I'm very excited because tomorrow I am going to London again. Feels almost like my second home at the moment, after a few different trips in to the 'big smoke' for events and visiting special people lately!
Tomorrow is an important day for me. I will be attending the Pathological Demand Avoidance (PDA) conference being hosted by the National Autistic Society.
Although Sasha's diagnosis on paper is autism, and we still agree with that, we have been fairly sure for some time now that she should probably be diagnosed further with PDA. That is why we visited Great Ormond Street Hospital (GOSH) in June this year - to get a more detailed diagnosis.
Sadly, due to staffing issues and a higher than ever number of referrals to that particular department, we are still waiting for our return visit to GOSH when they will assess Sasha in more detail. We've been told that's now likely to be January at the earliest. Sigh.
In the meantime nothing has changed as far as Sasha's character goes, and she continues on in her own happy little world - when she is in control of life around her. We get on with the blips and misunderstandings, and lack of understanding which she encounters and work through it all.
I am very aware however, of how many people are still not 'on board' with the idea of PDA. The fact that research into this has been done more recently than for other conditions means it will take time for the information to be accepted. It doesn't help that our PDA children can come across as 'naughty' because they just don't follow the rules like other children. The difference is, that they 'can't help won't' which is a phrase I know I'll be hearing tomorrow. Meaning that they don't consciously choose to be different, but it's often their anxieties or fear of not being in control/not understanding life around them which makes them choose to try and control it in ways different to their peers.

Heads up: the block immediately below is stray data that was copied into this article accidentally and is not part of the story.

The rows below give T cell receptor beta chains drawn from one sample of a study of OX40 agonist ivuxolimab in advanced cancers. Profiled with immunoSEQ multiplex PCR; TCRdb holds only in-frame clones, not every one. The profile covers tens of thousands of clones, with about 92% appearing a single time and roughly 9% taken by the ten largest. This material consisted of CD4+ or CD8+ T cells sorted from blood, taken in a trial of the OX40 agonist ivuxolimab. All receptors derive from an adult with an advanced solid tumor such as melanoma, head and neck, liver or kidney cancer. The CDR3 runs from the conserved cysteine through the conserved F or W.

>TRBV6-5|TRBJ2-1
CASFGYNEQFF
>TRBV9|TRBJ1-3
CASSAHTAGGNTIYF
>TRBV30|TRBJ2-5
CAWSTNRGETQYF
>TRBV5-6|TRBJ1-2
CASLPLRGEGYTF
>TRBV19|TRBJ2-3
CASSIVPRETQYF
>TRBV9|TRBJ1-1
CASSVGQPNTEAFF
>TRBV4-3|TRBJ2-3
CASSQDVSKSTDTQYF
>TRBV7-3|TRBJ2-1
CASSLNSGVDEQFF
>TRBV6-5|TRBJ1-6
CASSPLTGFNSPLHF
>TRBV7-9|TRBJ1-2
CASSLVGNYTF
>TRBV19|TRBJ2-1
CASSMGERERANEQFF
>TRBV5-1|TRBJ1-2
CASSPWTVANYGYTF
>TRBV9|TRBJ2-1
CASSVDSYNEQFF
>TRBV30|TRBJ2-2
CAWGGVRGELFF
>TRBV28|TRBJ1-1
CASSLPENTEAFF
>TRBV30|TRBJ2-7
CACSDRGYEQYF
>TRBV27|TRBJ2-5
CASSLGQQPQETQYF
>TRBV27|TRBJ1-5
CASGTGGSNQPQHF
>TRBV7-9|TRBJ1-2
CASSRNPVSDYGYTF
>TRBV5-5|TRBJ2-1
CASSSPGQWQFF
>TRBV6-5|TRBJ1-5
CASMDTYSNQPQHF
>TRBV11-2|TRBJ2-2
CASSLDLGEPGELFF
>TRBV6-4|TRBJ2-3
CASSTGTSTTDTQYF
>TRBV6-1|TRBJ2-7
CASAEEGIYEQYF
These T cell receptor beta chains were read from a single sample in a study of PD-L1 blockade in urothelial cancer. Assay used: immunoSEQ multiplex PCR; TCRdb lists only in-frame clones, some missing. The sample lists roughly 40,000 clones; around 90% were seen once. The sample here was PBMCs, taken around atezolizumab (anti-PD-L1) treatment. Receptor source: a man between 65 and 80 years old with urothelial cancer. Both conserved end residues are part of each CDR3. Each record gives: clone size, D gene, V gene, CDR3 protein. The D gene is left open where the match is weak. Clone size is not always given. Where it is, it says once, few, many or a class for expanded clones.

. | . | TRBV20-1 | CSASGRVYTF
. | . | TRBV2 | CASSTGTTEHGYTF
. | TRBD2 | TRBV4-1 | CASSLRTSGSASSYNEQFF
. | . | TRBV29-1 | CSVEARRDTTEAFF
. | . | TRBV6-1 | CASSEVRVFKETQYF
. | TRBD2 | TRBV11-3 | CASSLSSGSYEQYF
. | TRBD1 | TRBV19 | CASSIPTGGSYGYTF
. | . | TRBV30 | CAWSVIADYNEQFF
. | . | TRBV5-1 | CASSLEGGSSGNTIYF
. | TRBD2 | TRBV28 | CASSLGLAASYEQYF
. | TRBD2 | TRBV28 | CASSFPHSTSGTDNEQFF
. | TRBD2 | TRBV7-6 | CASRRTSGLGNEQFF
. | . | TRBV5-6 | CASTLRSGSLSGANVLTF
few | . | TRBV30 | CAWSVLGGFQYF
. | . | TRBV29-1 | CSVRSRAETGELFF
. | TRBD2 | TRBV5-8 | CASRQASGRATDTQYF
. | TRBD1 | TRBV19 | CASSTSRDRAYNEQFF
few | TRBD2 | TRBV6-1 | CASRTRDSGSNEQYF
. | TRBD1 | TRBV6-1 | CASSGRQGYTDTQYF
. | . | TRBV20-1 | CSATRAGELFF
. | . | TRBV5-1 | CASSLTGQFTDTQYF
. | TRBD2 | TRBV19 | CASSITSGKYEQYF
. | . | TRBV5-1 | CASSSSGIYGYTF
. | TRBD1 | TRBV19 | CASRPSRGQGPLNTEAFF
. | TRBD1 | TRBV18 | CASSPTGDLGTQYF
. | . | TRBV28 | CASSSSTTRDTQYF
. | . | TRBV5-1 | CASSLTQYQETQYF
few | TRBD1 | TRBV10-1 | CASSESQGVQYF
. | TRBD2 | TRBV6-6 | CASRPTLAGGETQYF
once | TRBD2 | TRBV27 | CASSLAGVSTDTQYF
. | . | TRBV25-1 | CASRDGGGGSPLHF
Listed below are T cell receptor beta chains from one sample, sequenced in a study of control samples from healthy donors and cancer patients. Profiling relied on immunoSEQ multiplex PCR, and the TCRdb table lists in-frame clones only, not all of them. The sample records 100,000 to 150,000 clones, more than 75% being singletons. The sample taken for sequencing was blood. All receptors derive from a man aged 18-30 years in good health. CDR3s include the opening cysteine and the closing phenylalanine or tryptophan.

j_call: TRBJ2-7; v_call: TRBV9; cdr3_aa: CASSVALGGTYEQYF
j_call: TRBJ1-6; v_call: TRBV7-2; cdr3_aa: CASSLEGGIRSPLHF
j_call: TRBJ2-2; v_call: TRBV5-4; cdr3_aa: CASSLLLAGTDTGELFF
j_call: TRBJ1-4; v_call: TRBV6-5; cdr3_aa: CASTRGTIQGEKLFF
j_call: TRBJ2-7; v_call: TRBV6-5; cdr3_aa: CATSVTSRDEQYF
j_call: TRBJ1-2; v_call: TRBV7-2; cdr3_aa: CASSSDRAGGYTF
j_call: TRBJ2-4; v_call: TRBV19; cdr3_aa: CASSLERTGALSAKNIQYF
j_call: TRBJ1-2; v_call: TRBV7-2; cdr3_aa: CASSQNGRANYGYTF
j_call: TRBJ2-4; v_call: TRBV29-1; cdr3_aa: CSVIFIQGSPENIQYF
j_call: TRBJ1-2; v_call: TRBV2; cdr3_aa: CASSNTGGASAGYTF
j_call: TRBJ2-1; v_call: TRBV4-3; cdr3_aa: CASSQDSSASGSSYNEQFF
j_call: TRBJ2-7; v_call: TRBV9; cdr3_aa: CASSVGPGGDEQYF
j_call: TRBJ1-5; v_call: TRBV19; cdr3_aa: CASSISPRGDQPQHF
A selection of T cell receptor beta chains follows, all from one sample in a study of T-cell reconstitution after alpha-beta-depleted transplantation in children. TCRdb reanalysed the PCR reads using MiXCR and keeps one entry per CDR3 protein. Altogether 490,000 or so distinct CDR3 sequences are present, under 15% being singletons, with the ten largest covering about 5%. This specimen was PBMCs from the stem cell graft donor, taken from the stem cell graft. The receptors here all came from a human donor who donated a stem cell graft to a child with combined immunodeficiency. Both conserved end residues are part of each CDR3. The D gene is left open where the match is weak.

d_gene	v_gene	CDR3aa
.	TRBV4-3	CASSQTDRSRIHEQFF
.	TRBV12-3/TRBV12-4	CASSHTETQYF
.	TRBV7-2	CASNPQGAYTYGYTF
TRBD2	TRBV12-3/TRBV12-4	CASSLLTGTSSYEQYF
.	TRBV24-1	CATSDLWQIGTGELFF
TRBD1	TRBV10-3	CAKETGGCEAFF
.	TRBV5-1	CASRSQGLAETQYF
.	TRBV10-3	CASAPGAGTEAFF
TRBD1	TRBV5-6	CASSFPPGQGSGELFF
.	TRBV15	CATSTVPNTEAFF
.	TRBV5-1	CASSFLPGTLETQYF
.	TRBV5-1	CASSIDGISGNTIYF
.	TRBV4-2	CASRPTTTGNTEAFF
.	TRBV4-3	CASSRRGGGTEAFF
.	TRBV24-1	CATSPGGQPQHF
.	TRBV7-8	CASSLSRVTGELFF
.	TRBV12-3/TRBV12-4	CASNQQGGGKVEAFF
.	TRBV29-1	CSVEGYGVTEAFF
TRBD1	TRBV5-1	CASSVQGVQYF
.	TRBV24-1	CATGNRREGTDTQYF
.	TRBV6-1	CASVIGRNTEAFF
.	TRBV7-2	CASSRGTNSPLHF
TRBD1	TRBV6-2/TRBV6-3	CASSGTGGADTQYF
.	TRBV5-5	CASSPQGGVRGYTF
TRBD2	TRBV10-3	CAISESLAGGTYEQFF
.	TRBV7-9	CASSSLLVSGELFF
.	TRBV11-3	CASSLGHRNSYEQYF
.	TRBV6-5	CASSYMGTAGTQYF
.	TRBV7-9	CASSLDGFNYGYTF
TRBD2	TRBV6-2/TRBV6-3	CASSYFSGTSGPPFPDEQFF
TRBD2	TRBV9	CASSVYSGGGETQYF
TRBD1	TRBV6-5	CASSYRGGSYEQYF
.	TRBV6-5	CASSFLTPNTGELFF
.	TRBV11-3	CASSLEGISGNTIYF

I'm looking forward to hearing real experts talk about PDA tomorrow and feel I'll be doing a lot of head nodding as I relate their examples to our life. I'm so pleased that the main organisation for autism in this country is leading the way in creating awareness of this particular type of autism as that can only lend credibility to a new area of diagnosis. I'm fairly sure that there will be several (hundreds of) children in this country diagnosed with autism but for whom the standard autism strategies just don't work. For those parents who have not yet heard about PDA, I hope they do get to hear about it as I feel the whole way you approach situations with PDA children is important to learn - it's just so different from 'normal' parenting, or even from 'standard' autism parenting. These strategies also apply to education, and I'm going to post again the wonderful mind map which I believe to be a great starting point for getting the best from our children.
I do intend to feed back from the conference so I hope you'll come back to read more. I should then be able to give a wider range of examples of how to 'spot' a PDA child, as well as specific examples of how Sasha has exhibited these traits over the years.